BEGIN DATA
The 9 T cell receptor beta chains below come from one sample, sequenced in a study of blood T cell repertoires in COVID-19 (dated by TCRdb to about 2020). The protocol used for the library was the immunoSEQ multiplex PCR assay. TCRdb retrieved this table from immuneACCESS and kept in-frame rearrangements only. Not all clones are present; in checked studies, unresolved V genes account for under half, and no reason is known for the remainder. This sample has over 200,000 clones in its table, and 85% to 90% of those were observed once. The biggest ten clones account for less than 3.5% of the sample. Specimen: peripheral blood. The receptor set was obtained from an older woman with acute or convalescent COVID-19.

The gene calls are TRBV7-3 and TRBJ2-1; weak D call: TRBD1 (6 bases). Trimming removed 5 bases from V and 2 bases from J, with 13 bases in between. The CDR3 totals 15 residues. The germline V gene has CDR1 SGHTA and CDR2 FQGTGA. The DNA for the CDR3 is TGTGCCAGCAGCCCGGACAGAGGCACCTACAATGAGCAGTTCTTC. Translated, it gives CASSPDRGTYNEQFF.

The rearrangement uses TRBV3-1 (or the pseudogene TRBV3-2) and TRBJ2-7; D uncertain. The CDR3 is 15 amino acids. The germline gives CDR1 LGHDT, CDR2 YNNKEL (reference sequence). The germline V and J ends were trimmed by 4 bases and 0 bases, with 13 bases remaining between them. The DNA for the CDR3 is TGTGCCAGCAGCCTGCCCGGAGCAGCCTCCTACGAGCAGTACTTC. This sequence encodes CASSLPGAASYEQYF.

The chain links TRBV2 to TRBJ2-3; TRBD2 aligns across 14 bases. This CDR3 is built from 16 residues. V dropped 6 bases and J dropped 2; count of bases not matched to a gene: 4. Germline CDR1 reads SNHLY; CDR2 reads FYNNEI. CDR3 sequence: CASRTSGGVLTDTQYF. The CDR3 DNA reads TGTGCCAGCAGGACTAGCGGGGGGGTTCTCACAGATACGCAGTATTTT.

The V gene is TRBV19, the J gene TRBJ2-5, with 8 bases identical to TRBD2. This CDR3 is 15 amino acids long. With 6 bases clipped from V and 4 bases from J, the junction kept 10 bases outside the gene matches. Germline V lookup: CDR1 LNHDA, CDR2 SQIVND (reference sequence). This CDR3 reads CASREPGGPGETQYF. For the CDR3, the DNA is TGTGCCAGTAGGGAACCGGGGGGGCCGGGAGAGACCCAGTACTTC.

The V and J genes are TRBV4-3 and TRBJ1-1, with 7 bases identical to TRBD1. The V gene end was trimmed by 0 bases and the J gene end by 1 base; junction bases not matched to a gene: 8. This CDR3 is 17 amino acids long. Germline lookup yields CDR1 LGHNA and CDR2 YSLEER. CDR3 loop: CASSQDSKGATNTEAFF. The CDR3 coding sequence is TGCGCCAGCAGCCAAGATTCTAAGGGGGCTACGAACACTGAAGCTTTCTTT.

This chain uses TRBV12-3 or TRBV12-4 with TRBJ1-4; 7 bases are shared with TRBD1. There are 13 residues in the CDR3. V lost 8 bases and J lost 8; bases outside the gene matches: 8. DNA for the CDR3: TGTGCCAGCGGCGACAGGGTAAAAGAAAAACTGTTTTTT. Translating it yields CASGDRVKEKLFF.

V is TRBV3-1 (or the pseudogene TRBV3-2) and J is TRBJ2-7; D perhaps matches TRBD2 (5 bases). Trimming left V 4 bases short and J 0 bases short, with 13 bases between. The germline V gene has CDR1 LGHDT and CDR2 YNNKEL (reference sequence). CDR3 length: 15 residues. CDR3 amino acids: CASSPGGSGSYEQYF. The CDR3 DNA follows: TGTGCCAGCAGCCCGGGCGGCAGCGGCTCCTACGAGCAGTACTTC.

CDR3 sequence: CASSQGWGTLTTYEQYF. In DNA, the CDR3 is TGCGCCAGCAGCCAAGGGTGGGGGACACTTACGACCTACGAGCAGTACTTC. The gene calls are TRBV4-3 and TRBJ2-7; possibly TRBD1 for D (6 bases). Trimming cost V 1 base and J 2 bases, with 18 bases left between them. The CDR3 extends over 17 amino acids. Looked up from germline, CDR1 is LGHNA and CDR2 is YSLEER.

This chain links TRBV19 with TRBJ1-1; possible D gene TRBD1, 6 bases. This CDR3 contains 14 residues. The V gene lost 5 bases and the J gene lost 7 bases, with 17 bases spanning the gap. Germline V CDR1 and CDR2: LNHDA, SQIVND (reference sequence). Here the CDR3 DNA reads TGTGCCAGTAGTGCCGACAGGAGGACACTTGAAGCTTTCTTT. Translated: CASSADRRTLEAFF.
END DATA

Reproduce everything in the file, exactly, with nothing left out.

The 9 T cell receptor beta chains below come from one sample, sequenced in a study of blood T cell repertoires in COVID-19 (dated by TCRdb to about 2020). The protocol used for the library was the immunoSEQ multiplex PCR assay. TCRdb retrieved this table from immuneACCESS and kept in-frame rearrangements only. Not all clones are present; in checked studies, unresolved V genes account for under half, and no reason is known for the remainder. This sample has over 200,000 clones in its table, and 85% to 90% of those were observed once. The biggest ten clones account for less than 3.5% of the sample. Specimen: peripheral blood. The receptor set was obtained from an older woman with acute or convalescent COVID-19.

The gene calls are TRBV7-3 and TRBJ2-1; weak D call: TRBD1 (6 bases). Trimming removed 5 bases from V and 2 bases from J, with 13 bases in between. The CDR3 totals 15 residues. The germline V gene has CDR1 SGHTA and CDR2 FQGTGA. The DNA for the CDR3 is TGTGCCAGCAGCCCGGACAGAGGCACCTACAATGAGCAGTTCTTC. Translated, it gives CASSPDRGTYNEQFF.

The rearrangement uses TRBV3-1 (or the pseudogene TRBV3-2) and TRBJ2-7; D uncertain. The CDR3 is 15 amino acids. The germline gives CDR1 LGHDT, CDR2 YNNKEL (reference sequence). The germline V and J ends were trimmed by 4 bases and 0 bases, with 13 bases remaining between them. The DNA for the CDR3 is TGTGCCAGCAGCCTGCCCGGAGCAGCCTCCTACGAGCAGTACTTC. This sequence encodes CASSLPGAASYEQYF.

The chain links TRBV2 to TRBJ2-3; TRBD2 aligns across 14 bases. This CDR3 is built from 16 residues. V dropped 6 bases and J dropped 2; count of bases not matched to a gene: 4. Germline CDR1 reads SNHLY; CDR2 reads FYNNEI. CDR3 sequence: CASRTSGGVLTDTQYF. The CDR3 DNA reads TGTGCCAGCAGGACTAGCGGGGGGGTTCTCACAGATACGCAGTATTTT.

The V gene is TRBV19, the J gene TRBJ2-5, with 8 bases identical to TRBD2. This CDR3 is 15 amino acids long. With 6 bases clipped from V and 4 bases from J, the junction kept 10 bases outside the gene matches. Germline V lookup: CDR1 LNHDA, CDR2 SQIVND (reference sequence). This CDR3 reads CASREPGGPGETQYF. For the CDR3, the DNA is TGTGCCAGTAGGGAACCGGGGGGGCCGGGAGAGACCCAGTACTTC.

The V and J genes are TRBV4-3 and TRBJ1-1, with 7 bases identical to TRBD1. The V gene end was trimmed by 0 bases and the J gene end by 1 base; junction bases not matched to a gene: 8. This CDR3 is 17 amino acids long. Germline lookup yields CDR1 LGHNA and CDR2 YSLEER. CDR3 loop: CASSQDSKGATNTEAFF. The CDR3 coding sequence is TGCGCCAGCAGCCAAGATTCTAAGGGGGCTACGAACACTGAAGCTTTCTTT.

This chain uses TRBV12-3 or TRBV12-4 with TRBJ1-4; 7 bases are shared with TRBD1. There are 13 residues in the CDR3. V lost 8 bases and J lost 8; bases outside the gene matches: 8. DNA for the CDR3: TGTGCCAGCGGCGACAGGGTAAAAGAAAAACTGTTTTTT. Translating it yields CASGDRVKEKLFF.

V is TRBV3-1 (or the pseudogene TRBV3-2) and J is TRBJ2-7; D perhaps matches TRBD2 (5 bases). Trimming left V 4 bases short and J 0 bases short, with 13 bases between. The germline V gene has CDR1 LGHDT and CDR2 YNNKEL (reference sequence). CDR3 length: 15 residues. CDR3 amino acids: CASSPGGSGSYEQYF. The CDR3 DNA follows: TGTGCCAGCAGCCCGGGCGGCAGCGGCTCCTACGAGCAGTACTTC.

CDR3 sequence: CASSQGWGTLTTYEQYF. In DNA, the CDR3 is TGCGCCAGCAGCCAAGGGTGGGGGACACTTACGACCTACGAGCAGTACTTC. The gene calls are TRBV4-3 and TRBJ2-7; possibly TRBD1 for D (6 bases). Trimming cost V 1 base and J 2 bases, with 18 bases left between them. The CDR3 extends over 17 amino acids. Looked up from germline, CDR1 is LGHNA and CDR2 is YSLEER.

This chain links TRBV19 with TRBJ1-1; possible D gene TRBD1, 6 bases. This CDR3 contains 14 residues. The V gene lost 5 bases and the J gene lost 7 bases, with 17 bases spanning the gap. Germline V CDR1 and CDR2: LNHDA, SQIVND (reference sequence). Here the CDR3 DNA reads TGTGCCAGTAGTGCCGACAGGAGGACACTTGAAGCTTTCTTT. Translated: CASSADRRTLEAFF.